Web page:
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The story starts around 1968 when I was 15 years old and I first saw "The Nice", who became "Emerson, Lake & Palmer" later on.

A necessary step for Keith Emerson's musical development, but I liked the feel of Lee Jackson's bass playing in the "Nice" 

Nothing has ever had such an impact on my life as when I first heard and saw Keith Emerson playing - except for his untimely death ...

R.I.P. Keith Noel Emerson - you will be missed by many, but your music will always be alive and well.

The band were late for this gig in Leeds, so everyone stood in this overpacked hall for 4 hours, some even passed out with the heat, but the gig was one of the most memorable ones I've ever seen....... real playing, no sequencer shit in those days, just raw talent. I was mesmerised by Emerson & his battered Hammond L102, and at the end of the gig I stood down at the front watching the roadies strip down the gear & realised that that was what I needed to do, play a Hammond Organ. I had tried guitar, but it felt wrong ..... so I started piano lessons with an incredible old lady, Mrs. L. Machell, who passed away years ago - she was 75 years old when she taught me how to play. Mrs. Machell could sight read anything at the correct speed, with a minimum of errors. While studying, I used to take her the most difficult pieces of sheet music I could find, Liszt, Bach etc....... she would light a cigarette & just play them straight off !!! I have never managed to be that competent at sight reading!

Although taking piano lessons, I've never been in love with piano, & at that time I had a "Gem Imperial Duo" portable electronic organ.  Hammonds were very expensive in those days. Anyway, I took classical piano lessons to grade 5, then went on a summer season with a band, so I didn't take any more lessons or exams.

My first Hammond Organs

My first one was an L102 spinet model, the same as Emerson's, but in better condition! I travelled this about the country in my van with a local group, then my life changed dramatically - I met Jim Dereck!

From just playing in bands, to learning the music business at root level...... . I have Jim to thank for this - a great pro (Thanks Jim for your patience) After a few teething problems with my inexperience, I learned fast, so then followed a summer season, followed by winter in a nightclub with the Jim & the band, followed by another summer season. the van was parked it up in the summer, my Hammond L102 was on the stage of a holiday camp ....... happy days ........ back to the story ..................

All this abruptly ended when I broke my leg in a car accident. I returned to the North of England, & sat about a lot while the leg repaired itself. After this, I bought an Model M100 Spinet Hammond Organ. This was in absolutely Immaculate condition, & the salesman in the posh organ shop was horrified when I told him what I wanted It for. I modified it!

Removing this & that to make it scream, 2nd & 3rd harmonic percussion to make you ears bleed, I even cut away the swell pedal hole for a wah wah pedal, big handles, steel reinforcing frame etc etc etc etc ............ very sad really, on such a lovely piece of furniture..........! still I was not content, I needed a C3.............

In 1976, I heard about a Hammond C3 for sale at a  "working men's club" in Yorkshire. I borrowed the money (£800.00) & rushed out to buy it. (£800.00 for a C3 in 1976 was a very good price). At present, the prices are really starting to climb, but only about 5 years ago (1993) they could easily be bought for £250.00 - sometimes with a Leslie 145!!!!............ some people even gave them away...to get rid of them !!!!!! (Back to the tale) ...... On the way back from the club in my old van, I angled the interior mirror so I could admire my Hammond C3 in the back ...............When I got it home, it would not fit through my house door, so I hired the use of a neighbour's garden shed & spent the next day checking it out, kitting it for my Leslies & generally tweaking it about a bit..!!!! Then almost immediately, by chance I met up with Jim Dereck, freshly back from the states & again we set off on another summer season. I came back up North at the end of 1978 ...............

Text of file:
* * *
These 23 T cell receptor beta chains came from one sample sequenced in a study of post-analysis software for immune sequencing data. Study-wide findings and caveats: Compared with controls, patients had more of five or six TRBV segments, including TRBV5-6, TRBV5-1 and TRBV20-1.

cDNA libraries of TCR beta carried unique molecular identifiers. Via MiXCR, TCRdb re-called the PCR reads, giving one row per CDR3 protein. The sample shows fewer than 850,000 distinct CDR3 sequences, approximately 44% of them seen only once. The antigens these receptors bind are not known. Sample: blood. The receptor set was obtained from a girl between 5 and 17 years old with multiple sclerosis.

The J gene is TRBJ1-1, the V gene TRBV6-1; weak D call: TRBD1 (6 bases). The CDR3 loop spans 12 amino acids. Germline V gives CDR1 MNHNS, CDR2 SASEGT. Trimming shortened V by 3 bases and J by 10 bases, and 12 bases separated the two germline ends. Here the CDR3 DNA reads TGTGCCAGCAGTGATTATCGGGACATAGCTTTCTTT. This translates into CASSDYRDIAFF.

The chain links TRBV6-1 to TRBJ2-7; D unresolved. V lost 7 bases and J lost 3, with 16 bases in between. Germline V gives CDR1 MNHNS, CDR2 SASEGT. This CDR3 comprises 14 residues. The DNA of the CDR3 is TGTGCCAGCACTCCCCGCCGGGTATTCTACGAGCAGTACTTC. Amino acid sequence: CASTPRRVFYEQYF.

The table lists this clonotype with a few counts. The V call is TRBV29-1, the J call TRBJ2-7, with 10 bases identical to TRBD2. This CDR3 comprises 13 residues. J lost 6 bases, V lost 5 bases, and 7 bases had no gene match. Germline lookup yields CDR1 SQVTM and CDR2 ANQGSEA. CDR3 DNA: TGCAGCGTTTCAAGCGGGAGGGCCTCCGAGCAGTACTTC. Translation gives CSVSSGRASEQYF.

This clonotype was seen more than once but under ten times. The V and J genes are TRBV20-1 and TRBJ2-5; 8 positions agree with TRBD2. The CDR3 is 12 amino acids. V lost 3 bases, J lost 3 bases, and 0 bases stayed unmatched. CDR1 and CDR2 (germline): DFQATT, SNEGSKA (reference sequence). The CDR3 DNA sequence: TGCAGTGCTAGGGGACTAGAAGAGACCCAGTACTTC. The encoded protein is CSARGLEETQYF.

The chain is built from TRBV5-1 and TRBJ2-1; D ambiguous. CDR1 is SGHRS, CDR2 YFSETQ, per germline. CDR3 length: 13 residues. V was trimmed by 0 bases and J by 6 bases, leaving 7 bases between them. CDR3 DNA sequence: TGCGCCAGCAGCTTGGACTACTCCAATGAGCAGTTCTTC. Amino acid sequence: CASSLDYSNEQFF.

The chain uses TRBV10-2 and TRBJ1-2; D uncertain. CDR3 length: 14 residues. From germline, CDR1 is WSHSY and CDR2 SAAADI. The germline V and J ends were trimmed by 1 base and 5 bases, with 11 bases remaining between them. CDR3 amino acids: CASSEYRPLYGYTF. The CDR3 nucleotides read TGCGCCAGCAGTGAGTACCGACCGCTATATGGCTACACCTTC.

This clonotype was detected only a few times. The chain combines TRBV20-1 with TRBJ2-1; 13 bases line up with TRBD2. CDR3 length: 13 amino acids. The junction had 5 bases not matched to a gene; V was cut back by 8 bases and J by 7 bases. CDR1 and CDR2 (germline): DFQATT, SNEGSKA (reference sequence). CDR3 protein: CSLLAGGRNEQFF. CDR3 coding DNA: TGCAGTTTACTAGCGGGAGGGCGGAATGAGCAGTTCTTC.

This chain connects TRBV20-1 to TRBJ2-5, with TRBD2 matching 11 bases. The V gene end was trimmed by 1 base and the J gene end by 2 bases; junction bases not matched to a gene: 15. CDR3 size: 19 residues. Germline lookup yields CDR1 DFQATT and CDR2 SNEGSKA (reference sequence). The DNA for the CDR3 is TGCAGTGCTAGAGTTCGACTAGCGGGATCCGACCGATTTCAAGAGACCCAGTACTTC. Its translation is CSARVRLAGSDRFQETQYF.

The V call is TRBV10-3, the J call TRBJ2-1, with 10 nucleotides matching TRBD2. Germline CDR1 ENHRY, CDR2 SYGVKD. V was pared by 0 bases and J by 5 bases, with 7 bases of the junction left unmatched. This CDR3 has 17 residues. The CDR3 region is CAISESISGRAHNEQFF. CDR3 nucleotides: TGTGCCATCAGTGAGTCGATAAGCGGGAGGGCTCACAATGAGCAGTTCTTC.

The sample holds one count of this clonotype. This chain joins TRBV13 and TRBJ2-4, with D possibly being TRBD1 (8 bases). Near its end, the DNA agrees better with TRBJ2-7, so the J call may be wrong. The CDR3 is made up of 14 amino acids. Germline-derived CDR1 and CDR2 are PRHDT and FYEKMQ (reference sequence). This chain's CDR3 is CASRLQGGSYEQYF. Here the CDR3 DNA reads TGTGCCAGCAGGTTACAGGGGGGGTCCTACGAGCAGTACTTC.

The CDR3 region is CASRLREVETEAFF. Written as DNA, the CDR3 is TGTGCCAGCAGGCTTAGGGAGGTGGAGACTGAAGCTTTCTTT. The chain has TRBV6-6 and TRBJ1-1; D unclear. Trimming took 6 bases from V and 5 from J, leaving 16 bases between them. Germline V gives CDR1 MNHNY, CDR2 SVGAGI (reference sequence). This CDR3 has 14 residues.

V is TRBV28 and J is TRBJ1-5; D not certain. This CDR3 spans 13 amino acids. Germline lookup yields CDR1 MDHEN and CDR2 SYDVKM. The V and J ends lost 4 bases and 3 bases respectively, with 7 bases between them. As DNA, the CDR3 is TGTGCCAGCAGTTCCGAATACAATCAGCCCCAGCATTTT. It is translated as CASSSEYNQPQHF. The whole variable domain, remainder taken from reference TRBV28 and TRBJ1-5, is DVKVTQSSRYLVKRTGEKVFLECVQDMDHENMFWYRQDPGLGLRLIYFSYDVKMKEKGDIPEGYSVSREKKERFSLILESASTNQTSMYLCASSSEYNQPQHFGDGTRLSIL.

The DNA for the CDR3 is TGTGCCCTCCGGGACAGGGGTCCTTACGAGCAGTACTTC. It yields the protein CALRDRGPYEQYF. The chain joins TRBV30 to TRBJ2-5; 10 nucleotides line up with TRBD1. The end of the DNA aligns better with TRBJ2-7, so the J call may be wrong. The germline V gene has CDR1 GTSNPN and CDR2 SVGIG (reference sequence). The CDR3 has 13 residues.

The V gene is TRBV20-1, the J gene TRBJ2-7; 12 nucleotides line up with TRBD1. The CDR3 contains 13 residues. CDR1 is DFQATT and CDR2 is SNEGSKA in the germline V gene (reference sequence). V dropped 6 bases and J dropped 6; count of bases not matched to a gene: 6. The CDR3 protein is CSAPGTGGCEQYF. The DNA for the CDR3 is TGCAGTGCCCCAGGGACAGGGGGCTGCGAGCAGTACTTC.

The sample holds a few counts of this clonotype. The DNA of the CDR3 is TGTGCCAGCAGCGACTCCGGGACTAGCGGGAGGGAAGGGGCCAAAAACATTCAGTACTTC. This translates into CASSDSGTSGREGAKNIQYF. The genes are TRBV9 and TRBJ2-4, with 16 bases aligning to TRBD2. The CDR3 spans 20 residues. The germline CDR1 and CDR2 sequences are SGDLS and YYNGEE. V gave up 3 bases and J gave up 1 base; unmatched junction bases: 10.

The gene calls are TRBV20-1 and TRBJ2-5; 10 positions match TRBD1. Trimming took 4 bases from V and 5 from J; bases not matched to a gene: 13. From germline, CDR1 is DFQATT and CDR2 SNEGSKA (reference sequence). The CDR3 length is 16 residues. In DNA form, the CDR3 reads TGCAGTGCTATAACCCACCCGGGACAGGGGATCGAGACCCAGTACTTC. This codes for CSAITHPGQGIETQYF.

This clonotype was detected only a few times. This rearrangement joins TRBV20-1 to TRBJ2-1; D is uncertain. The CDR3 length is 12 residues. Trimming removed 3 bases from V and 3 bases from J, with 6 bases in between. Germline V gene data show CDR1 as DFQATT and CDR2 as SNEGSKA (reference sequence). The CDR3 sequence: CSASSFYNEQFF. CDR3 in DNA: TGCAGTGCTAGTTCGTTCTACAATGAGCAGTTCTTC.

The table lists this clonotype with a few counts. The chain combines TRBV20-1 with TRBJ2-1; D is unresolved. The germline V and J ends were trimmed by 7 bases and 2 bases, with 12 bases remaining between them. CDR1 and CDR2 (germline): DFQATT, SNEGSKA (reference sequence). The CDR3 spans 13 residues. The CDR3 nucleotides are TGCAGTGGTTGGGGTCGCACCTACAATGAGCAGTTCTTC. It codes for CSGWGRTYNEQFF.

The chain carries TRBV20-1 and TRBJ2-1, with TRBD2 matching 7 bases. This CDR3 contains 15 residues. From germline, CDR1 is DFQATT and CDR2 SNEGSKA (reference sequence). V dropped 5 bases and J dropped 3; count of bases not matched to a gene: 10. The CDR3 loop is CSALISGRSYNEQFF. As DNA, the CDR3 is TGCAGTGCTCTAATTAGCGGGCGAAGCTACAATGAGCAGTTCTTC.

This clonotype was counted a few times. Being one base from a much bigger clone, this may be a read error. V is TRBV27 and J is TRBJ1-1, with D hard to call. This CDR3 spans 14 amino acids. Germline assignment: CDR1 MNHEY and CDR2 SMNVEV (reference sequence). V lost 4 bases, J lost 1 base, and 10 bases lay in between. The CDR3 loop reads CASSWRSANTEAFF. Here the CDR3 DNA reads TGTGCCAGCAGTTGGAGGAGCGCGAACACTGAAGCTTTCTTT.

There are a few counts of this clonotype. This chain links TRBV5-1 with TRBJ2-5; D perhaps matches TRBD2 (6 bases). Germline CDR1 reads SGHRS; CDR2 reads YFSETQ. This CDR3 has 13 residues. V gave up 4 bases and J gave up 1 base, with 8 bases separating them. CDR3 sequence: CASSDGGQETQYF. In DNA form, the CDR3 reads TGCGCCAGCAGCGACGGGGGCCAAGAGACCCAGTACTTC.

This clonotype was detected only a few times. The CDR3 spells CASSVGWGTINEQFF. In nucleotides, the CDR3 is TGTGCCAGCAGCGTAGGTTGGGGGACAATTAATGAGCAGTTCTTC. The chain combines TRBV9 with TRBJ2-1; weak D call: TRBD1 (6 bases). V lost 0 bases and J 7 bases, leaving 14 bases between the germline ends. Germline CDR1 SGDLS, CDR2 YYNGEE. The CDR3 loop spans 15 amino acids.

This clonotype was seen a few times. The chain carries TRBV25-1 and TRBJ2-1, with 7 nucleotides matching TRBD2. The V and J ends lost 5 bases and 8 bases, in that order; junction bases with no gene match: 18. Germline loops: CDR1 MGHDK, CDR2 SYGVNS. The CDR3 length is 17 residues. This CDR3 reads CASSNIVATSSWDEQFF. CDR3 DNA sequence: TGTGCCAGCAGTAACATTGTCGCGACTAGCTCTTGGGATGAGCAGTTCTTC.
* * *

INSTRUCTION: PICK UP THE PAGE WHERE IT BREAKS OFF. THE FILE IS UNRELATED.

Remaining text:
Thinking about it,in retrospect, I would have been a much better player, if I hadn't kept taking the back off the organ & getting into it with  my soldering iron! ........ but after a while I knew the workings of  Hammond organs inside out......

Especially the HAMMOND C3 ............ 

 

"Northern Organ Centre" commenced in about 1980? with Mr. Paul Fletcher, but soon afterwards I chose the option to work with him rather than the original partnership idea as our ideas on how to do it were in conflict.  Anyway, this venture involved repair & refurbishment of all types of Hammond Tonewheel organs, after a while, Dismantling & rebuilding of Hammond C3 organs was something I could do in my sleep! as time went by the organs were coming in in an ever increasing bad condition, some having very severe faults (dropping to bits!) 0nce, we collected some old Hammonds from a Flooded Warehouse in Liverpool. As I was wading through the water in my wellies, I kicked something........ groping about in the water I found a C3 pre-amp, which had been underwater for six months! after a couple of months on the workshop shelf, out of curiosity, I powered it up and to my surprise it worked!!!

I worked on a Hammond B3 organ, which had been used in a pub for the last 12 years at the time, to support a large tropical fish tank......! with the leaks & grime it was in a bit of a state, but after prising open the lid's rusty hinges, it powered up & worked first time.....try that with digital stuff!!!!

I never fail to admire the genius of Laurens Hammond whenever I find myself inside a Hammond organ. The tonewheel generator is truly a mechanical work of art, as is the synchronous motor, (also invented by  Laurens Hammond - not forgetting his invention of 3D glasses - !) with cotton threads from the central oil reservoir for lubrication of the plain phosphor bronze bearings, other organ systems have tried to emulate the mechanics of the Hammond, some using electrostatic disks, but none even come close for reliability or sound - I love American engineering - !

The principle (for those of you who don't know) is as follows:

Principle of the tonewheel generator (see figure 9)

Why do Hammond C3 Organs sound bigger, fatter & better than spinets?

It's the generator coils............ believe me I tried everything!!!! ...........   on the C3 generator there are copper rings on the pickup coils, which are not present on the spinets (except M3) They act as a damper to the produced sine wave tone, therefore eliminating any ring, however small, which in practise is definitely very audible to the keen player's ear. It feels like dynamic compression. Then there is the vibrato chorus of the big Hammonds. A truly sensational component of the system. A vibrato scanner (figure 28) is driven by the same motor that drives the tonewheels, this scanner scans a coil & capacitor delay line (figure 26) & pitch modulation (vibrato) of the generator tone is produced. A rotary helical geared cam-driven multi pole switch (figure 27) controls the amounts & type of vibrato & chorus. To obtain the chorus effect, some straight signal is mixed back in with the vibrato channel & the end result is the famous Hammond vibrato chorus, as used by everybody.